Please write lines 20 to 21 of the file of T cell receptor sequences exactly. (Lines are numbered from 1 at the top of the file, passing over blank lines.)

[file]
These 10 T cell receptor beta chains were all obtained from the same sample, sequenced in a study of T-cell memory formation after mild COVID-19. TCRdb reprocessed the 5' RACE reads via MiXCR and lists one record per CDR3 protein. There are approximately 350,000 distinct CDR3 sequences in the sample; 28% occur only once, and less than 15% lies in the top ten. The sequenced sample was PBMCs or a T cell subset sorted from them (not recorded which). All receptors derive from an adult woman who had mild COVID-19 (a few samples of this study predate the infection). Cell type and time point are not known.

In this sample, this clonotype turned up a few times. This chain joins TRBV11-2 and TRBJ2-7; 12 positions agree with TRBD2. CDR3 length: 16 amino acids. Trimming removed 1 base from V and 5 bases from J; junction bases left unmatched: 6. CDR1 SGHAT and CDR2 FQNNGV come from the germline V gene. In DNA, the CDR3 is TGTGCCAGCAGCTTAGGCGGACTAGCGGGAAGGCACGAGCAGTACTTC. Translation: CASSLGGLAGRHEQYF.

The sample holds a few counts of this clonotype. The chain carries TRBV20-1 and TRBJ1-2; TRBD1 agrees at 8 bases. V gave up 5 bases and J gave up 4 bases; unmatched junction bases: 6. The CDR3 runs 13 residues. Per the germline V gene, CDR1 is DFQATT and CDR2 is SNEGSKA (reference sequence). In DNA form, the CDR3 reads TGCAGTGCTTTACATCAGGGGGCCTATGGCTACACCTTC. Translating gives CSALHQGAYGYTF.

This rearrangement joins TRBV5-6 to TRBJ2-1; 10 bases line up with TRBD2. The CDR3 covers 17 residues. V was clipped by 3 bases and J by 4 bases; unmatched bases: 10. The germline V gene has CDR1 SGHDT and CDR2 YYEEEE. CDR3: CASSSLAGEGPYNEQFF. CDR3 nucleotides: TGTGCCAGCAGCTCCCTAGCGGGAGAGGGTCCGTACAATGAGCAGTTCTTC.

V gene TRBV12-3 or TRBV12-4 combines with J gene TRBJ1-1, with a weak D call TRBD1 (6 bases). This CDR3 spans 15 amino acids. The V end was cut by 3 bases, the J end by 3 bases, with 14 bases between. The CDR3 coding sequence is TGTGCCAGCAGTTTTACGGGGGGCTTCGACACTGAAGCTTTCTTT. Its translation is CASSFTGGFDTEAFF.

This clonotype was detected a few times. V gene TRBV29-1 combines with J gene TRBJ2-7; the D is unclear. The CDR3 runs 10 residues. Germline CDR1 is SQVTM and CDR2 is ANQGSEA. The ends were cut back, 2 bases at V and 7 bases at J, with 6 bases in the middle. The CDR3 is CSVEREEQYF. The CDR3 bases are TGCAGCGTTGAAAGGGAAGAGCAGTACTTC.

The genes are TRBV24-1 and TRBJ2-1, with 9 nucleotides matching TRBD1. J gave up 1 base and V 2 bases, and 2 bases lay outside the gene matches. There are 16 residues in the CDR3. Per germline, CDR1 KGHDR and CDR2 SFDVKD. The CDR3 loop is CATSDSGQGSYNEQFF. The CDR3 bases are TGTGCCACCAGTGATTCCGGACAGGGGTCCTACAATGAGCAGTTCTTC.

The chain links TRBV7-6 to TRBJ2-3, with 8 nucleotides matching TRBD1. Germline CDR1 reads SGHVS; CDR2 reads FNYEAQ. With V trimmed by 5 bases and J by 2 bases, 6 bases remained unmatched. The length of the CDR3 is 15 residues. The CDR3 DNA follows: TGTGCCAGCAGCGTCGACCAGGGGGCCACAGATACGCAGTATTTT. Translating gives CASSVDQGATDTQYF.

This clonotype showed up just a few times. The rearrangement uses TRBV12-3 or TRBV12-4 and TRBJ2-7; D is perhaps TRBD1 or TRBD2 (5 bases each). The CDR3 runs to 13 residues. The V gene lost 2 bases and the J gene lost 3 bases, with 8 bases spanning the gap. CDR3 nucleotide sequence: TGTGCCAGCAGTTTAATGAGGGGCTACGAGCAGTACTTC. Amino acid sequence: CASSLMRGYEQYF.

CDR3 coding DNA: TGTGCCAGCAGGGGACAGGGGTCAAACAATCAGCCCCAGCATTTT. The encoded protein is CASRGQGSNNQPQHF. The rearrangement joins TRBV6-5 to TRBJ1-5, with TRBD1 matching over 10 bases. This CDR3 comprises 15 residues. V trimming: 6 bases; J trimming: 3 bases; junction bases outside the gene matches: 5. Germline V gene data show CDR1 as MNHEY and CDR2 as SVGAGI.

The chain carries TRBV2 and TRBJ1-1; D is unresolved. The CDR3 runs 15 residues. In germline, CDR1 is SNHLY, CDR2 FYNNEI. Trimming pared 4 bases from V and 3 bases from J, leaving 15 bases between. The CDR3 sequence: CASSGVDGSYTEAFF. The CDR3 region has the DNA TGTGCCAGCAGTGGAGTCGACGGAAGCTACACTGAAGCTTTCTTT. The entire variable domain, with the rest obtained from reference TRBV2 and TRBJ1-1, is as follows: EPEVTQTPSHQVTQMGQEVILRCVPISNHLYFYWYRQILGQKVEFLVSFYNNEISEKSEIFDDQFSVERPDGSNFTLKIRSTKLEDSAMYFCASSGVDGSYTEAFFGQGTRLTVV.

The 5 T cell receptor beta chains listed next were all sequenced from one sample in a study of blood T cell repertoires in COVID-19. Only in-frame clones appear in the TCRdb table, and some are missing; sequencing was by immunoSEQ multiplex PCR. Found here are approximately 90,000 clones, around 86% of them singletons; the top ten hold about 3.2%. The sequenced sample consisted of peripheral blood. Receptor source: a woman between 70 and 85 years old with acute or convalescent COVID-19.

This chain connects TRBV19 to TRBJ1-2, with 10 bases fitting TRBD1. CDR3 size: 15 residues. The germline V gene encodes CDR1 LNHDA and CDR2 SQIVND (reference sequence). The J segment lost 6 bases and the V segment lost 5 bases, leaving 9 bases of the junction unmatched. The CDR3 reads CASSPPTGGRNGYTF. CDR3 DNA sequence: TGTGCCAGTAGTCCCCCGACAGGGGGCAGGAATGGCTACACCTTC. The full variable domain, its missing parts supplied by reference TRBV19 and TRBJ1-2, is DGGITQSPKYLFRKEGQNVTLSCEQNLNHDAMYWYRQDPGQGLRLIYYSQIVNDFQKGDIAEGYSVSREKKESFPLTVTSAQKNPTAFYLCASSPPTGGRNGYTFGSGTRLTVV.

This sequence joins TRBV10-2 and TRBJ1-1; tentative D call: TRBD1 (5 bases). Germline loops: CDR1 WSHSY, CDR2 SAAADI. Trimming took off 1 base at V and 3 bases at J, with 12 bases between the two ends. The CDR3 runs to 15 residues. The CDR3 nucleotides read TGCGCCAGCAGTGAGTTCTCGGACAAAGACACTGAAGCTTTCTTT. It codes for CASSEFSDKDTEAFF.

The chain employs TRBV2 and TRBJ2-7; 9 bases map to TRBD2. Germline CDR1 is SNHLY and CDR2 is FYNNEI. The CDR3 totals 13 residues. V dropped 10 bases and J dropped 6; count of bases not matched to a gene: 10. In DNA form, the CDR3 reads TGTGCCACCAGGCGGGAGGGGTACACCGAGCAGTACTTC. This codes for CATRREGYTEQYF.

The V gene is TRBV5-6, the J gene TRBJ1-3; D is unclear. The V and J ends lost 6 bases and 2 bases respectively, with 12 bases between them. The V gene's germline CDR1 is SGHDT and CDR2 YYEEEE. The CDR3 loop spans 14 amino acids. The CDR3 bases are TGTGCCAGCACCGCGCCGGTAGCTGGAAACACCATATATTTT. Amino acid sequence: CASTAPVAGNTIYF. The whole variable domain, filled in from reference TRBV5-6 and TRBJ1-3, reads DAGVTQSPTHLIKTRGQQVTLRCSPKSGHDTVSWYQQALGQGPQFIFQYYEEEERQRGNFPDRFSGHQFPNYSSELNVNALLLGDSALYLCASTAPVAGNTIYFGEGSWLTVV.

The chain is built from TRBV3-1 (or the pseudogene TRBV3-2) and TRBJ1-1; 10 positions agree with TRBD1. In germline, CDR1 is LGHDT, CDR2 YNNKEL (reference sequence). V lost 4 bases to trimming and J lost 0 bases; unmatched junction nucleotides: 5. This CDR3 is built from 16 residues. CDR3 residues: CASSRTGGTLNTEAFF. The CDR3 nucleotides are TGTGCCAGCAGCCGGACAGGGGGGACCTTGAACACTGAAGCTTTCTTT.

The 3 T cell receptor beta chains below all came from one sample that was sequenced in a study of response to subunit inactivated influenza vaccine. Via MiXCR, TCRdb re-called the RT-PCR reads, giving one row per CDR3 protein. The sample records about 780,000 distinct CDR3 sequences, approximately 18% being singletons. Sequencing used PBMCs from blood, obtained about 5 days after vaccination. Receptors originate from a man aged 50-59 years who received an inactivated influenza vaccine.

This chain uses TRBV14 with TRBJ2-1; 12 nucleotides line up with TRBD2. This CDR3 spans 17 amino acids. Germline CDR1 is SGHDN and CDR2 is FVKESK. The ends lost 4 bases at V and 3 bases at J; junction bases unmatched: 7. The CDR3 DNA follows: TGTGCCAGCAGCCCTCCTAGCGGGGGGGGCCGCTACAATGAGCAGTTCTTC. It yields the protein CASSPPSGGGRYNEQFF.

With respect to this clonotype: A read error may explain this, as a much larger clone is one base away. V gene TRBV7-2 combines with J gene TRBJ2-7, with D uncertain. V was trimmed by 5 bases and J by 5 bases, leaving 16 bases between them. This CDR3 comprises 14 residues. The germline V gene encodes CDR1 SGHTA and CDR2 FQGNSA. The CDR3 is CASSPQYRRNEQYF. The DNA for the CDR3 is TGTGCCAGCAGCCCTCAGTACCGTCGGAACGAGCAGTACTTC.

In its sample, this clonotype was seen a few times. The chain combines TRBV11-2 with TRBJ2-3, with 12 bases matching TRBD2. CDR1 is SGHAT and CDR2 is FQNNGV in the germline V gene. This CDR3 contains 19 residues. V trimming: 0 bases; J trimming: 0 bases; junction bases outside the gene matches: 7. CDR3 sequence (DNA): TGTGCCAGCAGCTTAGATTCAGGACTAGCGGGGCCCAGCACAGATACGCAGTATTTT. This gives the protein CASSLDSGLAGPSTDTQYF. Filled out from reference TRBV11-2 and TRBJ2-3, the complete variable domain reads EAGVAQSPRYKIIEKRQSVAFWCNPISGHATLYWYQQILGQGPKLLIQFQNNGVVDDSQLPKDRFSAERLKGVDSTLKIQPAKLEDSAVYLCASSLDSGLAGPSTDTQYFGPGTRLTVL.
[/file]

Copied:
With respect to this clonotype: A read error may explain this, as a much larger clone is one base away. V gene TRBV7-2 combines with J gene TRBJ2-7, with D uncertain. V was trimmed by 5 bases and J by 5 bases, leaving 16 bases between them. This CDR3 comprises 14 residues. The germline V gene encodes CDR1 SGHTA and CDR2 FQGNSA. The CDR3 is CASSPQYRRNEQYF. The DNA for the CDR3 is TGTGCCAGCAGCCCTCAGTACCGTCGGAACGAGCAGTACTTC.

In its sample, this clonotype was seen a few times. The chain combines TRBV11-2 with TRBJ2-3, with 12 bases matching TRBD2. CDR1 is SGHAT and CDR2 is FQNNGV in the germline V gene. This CDR3 contains 19 residues. V trimming: 0 bases; J trimming: 0 bases; junction bases outside the gene matches: 7. CDR3 sequence (DNA): TGTGCCAGCAGCTTAGATTCAGGACTAGCGGGGCCCAGCACAGATACGCAGTATTTT. This gives the protein CASSLDSGLAGPSTDTQYF. Filled out from reference TRBV11-2 and TRBJ2-3, the complete variable domain reads EAGVAQSPRYKIIEKRQSVAFWCNPISGHATLYWYQQILGQGPKLLIQFQNNGVVDDSQLPKDRFSAERLKGVDSTLKIQPAKLEDSAVYLCASSLDSGLAGPSTDTQYFGPGTRLTVL.